With the release of Taking Back Sunday’s self titles new album, they have returned to the punk music scene reinvigorated and with an (almost) original line up. Fans have been waiting years for the return of John Nolan’s unmistakable vocals backing up Adam Lazzara’s high energy melodies that fuel the band’s style and hard hitting songs. But, these guys aren’t 18 anymore and neither is their audience.
Taking Back Sunday’s fans have grown up and so have they. With most of the band almost reaching 30 years old, it’s pretty remarkable that they were able to come back together despite their differences and past feuds. But, because they waited so long to reconcile, it seems their music, rather than their egos, is what was left from the wreckage.
The songs they once created back when they were in their early 20’s had different themes and ideas then their new material. They are no longer singing about their first loves- which are usually wild and unpredictable- because they have matured. Taking Back Sunday was always known for their quick wit and catchy lyrics that hit home harder than a 90 mile an hour pitch. “Cause you could slit my throat/And with my one last gasping breath I’d apologize for bleeding on your shirt,” is a line from their first album and still has just as much meaning today as it did when I first heard it. It’s raw, real and brutally honest and is what gained them the fan base that it did. It was music that people could relate to and use as a release for the emotions they were feeling.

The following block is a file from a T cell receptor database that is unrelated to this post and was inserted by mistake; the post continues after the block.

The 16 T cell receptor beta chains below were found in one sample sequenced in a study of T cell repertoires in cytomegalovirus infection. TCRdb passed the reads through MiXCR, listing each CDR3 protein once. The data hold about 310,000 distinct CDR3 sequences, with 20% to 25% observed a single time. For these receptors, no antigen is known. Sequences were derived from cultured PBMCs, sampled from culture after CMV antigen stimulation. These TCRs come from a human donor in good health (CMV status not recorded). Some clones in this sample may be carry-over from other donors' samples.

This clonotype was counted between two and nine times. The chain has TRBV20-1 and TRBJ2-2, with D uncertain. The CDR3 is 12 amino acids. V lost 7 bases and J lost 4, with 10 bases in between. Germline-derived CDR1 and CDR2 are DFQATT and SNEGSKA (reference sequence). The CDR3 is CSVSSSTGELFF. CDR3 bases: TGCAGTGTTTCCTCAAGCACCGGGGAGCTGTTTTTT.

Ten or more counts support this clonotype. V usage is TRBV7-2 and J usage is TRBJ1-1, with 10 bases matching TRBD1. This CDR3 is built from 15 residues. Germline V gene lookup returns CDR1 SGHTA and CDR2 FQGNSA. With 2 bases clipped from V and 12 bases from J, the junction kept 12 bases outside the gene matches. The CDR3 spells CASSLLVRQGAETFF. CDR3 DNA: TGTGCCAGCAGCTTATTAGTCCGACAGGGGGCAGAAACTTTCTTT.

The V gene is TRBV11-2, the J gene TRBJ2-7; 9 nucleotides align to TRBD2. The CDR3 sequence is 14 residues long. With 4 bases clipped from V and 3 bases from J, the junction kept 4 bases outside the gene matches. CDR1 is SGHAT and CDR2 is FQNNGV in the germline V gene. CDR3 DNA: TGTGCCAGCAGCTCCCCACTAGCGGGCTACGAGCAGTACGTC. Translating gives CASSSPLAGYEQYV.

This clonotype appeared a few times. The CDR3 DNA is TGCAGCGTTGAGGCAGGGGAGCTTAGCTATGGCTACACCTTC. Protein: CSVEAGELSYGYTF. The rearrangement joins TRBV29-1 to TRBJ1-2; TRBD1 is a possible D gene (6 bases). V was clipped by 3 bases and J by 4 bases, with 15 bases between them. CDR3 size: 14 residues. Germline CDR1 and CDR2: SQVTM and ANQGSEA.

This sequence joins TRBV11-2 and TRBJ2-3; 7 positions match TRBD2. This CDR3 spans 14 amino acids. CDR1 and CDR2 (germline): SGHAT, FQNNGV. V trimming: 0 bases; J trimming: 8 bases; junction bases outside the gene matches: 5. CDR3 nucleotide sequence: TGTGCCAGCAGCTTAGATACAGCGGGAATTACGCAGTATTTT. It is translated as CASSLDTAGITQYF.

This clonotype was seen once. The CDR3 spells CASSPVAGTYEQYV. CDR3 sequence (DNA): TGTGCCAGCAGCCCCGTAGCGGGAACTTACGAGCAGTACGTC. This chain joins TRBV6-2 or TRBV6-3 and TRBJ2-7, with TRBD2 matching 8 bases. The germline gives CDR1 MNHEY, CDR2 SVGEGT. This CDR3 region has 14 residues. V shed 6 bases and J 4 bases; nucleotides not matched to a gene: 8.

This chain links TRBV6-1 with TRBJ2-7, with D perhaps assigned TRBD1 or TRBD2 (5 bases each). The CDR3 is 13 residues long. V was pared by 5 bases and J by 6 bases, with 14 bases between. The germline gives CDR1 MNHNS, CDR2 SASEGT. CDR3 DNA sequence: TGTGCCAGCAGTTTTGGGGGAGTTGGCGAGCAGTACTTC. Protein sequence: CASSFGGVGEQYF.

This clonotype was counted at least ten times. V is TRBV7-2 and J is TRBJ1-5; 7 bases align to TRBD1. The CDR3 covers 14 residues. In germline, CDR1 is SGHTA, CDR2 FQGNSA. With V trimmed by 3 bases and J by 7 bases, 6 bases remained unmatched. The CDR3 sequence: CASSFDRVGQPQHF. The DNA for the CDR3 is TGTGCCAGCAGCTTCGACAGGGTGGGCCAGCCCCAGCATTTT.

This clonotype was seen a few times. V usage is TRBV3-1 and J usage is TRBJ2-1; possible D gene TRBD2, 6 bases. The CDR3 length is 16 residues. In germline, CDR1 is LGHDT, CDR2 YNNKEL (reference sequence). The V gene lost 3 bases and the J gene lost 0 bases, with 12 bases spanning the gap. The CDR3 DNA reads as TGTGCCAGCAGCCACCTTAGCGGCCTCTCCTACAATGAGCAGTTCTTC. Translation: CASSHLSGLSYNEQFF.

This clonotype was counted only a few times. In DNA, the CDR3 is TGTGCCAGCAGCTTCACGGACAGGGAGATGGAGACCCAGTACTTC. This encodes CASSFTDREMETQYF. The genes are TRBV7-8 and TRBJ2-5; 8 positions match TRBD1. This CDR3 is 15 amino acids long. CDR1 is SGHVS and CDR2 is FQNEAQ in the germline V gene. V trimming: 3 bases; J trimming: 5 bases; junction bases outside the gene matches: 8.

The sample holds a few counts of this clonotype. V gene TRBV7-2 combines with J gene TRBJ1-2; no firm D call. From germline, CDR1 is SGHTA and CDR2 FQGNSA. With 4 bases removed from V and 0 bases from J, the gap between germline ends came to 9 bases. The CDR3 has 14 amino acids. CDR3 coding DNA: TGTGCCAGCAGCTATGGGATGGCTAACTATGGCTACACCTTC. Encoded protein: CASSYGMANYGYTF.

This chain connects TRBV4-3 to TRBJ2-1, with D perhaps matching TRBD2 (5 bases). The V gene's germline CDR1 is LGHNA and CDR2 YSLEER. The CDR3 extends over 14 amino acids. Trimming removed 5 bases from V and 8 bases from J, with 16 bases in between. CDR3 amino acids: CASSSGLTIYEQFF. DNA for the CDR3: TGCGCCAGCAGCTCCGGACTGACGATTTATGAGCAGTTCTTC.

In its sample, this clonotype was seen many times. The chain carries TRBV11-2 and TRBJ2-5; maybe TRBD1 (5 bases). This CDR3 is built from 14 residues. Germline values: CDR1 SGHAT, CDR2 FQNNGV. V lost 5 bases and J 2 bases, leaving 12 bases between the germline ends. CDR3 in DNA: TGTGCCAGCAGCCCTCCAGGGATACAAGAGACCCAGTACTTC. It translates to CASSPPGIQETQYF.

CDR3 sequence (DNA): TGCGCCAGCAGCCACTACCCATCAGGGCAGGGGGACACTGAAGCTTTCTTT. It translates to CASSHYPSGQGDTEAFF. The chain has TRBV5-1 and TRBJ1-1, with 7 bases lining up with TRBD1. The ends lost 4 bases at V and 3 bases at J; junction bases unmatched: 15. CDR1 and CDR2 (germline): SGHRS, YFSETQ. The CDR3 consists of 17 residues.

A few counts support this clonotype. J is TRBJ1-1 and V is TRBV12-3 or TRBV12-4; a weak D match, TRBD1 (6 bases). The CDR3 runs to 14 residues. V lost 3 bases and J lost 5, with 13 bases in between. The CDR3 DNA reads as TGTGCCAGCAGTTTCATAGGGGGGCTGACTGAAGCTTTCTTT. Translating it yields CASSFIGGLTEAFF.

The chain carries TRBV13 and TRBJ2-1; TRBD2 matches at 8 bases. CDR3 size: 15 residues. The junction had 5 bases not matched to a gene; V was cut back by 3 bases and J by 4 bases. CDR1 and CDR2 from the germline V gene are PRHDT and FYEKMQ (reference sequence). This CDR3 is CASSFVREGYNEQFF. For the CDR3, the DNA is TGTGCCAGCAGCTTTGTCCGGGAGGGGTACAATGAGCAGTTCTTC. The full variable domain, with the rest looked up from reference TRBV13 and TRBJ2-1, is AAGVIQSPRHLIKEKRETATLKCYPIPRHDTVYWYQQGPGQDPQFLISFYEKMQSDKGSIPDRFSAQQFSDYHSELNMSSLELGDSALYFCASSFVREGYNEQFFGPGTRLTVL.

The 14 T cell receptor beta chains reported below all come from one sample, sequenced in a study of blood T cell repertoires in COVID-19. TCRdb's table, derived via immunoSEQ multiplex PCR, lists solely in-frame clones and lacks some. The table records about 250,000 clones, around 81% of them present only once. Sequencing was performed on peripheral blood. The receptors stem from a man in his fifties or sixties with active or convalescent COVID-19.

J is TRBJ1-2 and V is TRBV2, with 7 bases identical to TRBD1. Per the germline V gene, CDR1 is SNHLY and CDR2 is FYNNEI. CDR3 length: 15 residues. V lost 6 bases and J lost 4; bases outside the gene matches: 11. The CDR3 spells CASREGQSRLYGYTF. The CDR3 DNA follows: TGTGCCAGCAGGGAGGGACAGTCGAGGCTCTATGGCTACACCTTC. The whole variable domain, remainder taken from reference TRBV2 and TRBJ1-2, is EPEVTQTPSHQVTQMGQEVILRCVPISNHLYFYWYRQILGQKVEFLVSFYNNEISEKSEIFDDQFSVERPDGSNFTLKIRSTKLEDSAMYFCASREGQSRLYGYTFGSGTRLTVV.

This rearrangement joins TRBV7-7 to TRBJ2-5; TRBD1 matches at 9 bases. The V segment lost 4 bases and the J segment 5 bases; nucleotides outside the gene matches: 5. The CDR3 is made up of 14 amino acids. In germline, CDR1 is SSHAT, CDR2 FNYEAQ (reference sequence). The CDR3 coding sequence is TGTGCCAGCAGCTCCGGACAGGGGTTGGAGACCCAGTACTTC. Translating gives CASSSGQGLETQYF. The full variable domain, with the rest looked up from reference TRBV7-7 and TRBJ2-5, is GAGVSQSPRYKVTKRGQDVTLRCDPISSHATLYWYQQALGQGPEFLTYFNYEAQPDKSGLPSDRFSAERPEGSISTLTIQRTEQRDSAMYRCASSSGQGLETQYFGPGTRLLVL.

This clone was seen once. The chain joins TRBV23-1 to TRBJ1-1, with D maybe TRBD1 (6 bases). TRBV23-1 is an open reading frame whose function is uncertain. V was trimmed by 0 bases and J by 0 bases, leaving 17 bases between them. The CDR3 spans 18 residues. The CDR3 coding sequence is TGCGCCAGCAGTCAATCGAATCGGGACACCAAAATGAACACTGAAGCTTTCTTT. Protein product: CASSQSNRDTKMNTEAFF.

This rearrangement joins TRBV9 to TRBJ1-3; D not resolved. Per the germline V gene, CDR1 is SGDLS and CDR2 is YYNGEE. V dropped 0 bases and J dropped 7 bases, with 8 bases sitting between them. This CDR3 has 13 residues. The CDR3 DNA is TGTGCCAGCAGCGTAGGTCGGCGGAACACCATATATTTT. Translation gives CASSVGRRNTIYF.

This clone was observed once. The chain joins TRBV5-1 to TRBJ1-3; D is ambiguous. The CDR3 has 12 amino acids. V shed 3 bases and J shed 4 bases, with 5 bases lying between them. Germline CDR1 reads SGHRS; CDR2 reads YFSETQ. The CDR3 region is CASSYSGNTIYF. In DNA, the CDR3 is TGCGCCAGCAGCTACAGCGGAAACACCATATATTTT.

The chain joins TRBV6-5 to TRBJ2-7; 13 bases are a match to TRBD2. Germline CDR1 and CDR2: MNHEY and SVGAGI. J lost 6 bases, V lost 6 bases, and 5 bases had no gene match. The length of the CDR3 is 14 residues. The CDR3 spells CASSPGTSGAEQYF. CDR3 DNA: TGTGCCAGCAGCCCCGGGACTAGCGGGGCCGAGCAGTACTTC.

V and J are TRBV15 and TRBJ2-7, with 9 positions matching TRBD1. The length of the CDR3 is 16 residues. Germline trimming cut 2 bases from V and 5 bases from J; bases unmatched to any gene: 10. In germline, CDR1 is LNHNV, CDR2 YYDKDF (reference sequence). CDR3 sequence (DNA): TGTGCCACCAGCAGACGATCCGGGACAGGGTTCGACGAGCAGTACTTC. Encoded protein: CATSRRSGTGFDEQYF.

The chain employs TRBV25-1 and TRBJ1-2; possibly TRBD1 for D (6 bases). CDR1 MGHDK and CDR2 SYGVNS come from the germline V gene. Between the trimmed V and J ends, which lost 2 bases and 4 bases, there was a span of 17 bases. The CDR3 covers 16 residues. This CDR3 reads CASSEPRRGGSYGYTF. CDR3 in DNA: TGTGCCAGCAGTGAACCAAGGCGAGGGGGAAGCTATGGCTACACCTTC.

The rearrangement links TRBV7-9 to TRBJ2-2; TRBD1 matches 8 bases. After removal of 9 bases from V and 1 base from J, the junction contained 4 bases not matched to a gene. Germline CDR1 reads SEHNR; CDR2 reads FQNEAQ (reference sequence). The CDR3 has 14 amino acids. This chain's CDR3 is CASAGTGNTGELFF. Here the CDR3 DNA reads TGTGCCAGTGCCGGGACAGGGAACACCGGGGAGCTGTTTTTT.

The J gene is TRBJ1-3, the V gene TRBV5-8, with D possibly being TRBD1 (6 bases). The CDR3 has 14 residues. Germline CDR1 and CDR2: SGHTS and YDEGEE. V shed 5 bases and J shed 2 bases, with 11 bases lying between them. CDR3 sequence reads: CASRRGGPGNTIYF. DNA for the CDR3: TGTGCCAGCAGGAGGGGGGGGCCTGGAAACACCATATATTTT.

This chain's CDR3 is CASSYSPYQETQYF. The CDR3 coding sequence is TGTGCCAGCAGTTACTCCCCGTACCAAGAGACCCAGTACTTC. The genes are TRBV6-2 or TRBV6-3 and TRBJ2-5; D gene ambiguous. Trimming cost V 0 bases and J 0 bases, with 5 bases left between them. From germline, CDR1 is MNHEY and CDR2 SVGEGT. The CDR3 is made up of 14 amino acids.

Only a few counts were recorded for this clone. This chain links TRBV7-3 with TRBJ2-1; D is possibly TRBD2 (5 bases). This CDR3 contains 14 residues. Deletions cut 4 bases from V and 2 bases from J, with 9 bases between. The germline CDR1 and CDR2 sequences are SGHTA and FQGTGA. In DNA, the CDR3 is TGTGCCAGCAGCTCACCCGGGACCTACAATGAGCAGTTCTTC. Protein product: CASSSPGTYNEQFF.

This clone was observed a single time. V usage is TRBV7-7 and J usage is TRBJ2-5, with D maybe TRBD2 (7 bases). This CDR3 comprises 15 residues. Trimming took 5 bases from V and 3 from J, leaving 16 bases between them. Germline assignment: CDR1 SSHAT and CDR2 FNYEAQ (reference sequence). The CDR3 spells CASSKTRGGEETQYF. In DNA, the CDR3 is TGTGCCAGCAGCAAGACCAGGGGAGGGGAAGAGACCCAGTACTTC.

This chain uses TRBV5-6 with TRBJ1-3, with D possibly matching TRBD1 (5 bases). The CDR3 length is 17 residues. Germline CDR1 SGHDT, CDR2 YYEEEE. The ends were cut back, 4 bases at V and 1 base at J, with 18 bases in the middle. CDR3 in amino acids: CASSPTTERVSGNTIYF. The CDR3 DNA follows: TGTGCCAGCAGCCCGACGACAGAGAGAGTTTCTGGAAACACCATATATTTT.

That line compared to the lyrics that compiles their new album are miles apart. That raw emotion isn’t there anymore. Lazzara is an adult now and isn’t giving into the melodramatics of immature love. He has grown up and so, writes lines like “You might lose your faith in science/You might lose your faith in wealth/You might lose your faith in Jesus, oh/Or lose faith in yourself.” It almost makes you wish he was screwed over by his ex-girlfriend, just to get some anger and true emotion back into the songs.
Their musical stylings have also changed because of their experiences. The music itself isn’t as rough and dirty as it used to be. It’s lighter for rock and roll, and despite the heavy drum beat, doesn’t hit the heart as it once did. The guitars, though catchy and energetic, aren’t the dirty licks that TBS is best known for. A band once known for having entire festivals moshing to their songs, no longer have that power with their new material.
One of the things that is evident in this albumis that they don’t take the risks that they did in the beginning. As a young band just starting out, their confidence shone on their first album and they didn’t back down from what they wanted to do. They laid everything out on the line and were able to gather loyal fans around their genuine music. As “veterans” they have a much different view of the music scene they are a part of compared to what they saw when they were younger. They have families now and have more to focus on than getting drunk every night and being on tour for months at a time.